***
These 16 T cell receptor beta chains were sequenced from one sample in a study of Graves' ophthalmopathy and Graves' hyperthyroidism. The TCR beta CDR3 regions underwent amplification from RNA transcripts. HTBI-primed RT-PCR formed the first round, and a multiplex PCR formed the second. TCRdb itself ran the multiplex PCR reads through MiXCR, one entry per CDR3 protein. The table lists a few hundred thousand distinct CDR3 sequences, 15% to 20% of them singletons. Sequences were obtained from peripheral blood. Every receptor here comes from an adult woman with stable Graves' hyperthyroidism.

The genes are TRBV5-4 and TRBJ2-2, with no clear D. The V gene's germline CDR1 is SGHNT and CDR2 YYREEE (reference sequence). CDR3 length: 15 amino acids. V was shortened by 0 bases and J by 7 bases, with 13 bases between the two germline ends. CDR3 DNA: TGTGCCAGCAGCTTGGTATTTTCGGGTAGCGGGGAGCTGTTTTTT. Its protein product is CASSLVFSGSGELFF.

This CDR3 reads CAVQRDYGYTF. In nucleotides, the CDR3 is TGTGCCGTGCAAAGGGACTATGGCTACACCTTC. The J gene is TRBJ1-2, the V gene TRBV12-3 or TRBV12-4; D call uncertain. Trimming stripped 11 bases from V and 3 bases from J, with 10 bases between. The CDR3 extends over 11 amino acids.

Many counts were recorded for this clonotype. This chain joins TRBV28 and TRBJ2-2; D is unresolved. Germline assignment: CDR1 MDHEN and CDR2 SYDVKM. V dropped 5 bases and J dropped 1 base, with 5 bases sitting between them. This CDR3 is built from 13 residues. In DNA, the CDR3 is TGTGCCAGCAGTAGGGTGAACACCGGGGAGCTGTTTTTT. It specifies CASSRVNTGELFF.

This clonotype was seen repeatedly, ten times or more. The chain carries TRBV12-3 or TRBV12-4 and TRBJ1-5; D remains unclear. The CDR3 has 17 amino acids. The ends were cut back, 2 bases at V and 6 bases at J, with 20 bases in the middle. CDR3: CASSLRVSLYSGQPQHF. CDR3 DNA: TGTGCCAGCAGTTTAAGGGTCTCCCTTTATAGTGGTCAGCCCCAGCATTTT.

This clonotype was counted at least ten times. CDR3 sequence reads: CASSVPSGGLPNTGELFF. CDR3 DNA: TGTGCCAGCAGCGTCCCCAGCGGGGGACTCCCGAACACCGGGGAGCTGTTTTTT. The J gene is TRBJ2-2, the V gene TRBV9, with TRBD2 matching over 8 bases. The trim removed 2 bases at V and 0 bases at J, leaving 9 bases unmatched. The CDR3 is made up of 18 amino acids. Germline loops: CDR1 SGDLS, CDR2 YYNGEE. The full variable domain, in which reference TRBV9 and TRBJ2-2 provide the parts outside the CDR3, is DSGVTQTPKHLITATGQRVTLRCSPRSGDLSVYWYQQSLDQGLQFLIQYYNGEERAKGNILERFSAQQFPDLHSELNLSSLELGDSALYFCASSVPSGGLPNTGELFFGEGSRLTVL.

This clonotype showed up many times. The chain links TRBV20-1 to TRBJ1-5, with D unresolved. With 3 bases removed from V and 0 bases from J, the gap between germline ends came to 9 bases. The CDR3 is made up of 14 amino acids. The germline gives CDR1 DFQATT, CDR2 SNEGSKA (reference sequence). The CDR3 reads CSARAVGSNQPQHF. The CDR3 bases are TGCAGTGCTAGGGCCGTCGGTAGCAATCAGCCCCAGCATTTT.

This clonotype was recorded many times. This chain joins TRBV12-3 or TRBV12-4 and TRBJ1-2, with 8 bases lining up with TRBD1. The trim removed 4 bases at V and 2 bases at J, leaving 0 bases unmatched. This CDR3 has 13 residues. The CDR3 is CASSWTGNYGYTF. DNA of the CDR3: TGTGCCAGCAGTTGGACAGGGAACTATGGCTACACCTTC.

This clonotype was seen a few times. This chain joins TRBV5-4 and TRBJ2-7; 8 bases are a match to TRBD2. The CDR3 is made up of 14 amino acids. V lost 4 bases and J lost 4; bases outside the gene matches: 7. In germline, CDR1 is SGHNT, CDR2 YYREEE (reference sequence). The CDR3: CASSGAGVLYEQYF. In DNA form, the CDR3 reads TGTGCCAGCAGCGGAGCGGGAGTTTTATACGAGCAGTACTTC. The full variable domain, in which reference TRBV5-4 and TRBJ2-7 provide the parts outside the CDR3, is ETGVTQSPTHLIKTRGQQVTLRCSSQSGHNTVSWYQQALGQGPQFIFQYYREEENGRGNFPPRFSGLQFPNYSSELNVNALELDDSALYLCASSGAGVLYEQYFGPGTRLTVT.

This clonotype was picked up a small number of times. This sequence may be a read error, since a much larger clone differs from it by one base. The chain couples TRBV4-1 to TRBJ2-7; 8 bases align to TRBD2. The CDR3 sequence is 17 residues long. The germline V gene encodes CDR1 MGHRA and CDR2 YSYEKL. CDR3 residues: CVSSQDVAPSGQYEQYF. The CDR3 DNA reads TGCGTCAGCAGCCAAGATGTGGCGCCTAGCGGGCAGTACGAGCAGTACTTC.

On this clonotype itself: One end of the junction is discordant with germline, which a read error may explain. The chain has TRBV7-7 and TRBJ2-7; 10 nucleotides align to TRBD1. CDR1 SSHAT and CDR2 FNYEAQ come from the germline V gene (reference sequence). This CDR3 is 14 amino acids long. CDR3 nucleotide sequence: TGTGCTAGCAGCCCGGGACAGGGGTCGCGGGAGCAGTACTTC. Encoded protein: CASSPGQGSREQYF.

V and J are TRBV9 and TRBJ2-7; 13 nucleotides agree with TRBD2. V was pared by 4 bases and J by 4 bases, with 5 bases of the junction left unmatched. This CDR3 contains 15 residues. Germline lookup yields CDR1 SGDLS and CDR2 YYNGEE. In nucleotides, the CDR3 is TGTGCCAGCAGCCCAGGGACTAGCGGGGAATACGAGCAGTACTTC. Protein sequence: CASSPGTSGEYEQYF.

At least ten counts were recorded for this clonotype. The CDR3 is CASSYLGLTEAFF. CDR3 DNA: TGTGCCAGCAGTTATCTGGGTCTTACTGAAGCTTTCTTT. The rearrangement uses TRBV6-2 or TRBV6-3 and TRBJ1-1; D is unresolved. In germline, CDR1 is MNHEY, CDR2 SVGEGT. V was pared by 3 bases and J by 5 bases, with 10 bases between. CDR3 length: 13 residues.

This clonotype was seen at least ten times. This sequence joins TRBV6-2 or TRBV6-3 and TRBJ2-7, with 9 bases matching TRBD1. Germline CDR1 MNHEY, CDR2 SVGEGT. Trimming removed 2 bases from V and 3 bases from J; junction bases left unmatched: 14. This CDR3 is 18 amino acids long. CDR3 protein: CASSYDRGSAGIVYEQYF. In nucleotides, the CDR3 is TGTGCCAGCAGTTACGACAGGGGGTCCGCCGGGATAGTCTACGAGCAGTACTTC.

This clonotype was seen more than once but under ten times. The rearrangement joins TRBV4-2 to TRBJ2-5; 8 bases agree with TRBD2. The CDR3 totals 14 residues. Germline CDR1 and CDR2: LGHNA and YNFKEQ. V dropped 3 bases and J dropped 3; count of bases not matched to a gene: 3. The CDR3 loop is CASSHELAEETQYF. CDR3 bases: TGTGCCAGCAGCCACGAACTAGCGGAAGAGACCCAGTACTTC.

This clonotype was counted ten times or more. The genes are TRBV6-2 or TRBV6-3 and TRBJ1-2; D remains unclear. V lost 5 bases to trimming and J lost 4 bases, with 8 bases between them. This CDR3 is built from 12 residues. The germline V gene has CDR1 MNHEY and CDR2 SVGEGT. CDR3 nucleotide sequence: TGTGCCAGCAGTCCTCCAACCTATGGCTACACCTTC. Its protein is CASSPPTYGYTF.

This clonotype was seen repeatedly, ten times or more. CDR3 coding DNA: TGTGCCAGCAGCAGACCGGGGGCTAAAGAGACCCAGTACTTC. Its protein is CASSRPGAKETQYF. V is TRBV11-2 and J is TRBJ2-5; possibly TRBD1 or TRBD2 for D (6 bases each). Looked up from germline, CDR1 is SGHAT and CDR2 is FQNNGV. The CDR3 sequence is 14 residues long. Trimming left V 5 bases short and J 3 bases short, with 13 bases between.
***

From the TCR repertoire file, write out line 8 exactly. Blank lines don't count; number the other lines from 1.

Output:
This clonotype was recorded many times. This chain joins TRBV12-3 or TRBV12-4 and TRBJ1-2, with 8 bases lining up with TRBD1. The trim removed 4 bases at V and 2 bases at J, leaving 0 bases unmatched. This CDR3 has 13 residues. The CDR3 is CASSWTGNYGYTF. DNA of the CDR3: TGTGCCAGCAGTTGGACAGGGAACTATGGCTACACCTTC.